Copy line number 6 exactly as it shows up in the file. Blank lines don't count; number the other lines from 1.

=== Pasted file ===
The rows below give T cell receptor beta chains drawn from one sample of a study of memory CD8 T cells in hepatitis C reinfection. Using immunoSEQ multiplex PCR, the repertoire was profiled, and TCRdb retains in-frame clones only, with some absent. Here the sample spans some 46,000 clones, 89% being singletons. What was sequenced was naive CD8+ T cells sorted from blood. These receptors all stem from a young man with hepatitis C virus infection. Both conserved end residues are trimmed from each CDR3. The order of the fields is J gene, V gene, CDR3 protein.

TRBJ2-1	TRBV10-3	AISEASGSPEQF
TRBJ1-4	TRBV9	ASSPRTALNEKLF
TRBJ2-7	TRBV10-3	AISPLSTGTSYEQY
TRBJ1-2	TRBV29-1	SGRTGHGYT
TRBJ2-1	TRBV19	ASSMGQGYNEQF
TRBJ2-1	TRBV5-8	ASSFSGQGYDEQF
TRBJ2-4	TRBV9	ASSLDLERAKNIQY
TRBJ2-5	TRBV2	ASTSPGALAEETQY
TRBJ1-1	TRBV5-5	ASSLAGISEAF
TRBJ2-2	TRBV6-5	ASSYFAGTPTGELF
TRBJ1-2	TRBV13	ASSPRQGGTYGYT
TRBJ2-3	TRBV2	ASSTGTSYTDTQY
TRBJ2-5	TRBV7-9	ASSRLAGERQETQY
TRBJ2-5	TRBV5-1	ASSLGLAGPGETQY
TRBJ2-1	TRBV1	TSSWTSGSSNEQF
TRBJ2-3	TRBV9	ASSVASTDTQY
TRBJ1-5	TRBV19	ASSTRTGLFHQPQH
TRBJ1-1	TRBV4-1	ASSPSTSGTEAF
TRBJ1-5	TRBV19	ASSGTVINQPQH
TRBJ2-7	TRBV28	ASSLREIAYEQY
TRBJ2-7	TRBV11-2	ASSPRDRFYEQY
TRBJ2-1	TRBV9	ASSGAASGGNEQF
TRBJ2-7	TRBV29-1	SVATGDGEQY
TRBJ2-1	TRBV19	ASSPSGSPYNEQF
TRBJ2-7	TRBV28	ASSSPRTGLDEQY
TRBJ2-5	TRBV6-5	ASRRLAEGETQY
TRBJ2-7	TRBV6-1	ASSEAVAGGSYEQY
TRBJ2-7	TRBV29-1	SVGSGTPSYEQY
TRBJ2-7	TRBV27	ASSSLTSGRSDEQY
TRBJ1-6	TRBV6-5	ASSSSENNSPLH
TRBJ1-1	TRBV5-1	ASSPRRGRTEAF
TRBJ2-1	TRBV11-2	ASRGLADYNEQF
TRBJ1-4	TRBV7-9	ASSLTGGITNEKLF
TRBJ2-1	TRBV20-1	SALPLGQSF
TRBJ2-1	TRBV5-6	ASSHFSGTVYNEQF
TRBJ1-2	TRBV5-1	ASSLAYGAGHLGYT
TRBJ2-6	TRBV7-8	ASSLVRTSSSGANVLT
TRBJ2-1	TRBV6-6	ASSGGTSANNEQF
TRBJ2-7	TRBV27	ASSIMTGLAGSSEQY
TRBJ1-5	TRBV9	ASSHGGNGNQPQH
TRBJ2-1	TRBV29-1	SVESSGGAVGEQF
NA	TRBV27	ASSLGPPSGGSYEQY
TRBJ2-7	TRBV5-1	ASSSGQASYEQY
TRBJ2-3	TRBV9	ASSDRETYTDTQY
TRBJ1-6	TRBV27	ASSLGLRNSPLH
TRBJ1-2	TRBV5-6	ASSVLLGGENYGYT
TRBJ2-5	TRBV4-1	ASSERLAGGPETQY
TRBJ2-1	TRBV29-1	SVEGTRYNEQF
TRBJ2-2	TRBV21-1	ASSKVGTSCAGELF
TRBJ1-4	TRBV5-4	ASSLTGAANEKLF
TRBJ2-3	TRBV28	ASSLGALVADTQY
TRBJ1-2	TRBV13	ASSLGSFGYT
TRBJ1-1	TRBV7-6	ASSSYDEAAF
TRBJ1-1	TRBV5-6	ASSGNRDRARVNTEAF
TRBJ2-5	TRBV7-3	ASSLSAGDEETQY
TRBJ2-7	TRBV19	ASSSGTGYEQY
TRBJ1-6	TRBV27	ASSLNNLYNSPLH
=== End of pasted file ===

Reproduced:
TRBJ2-1	TRBV19	ASSMGQGYNEQF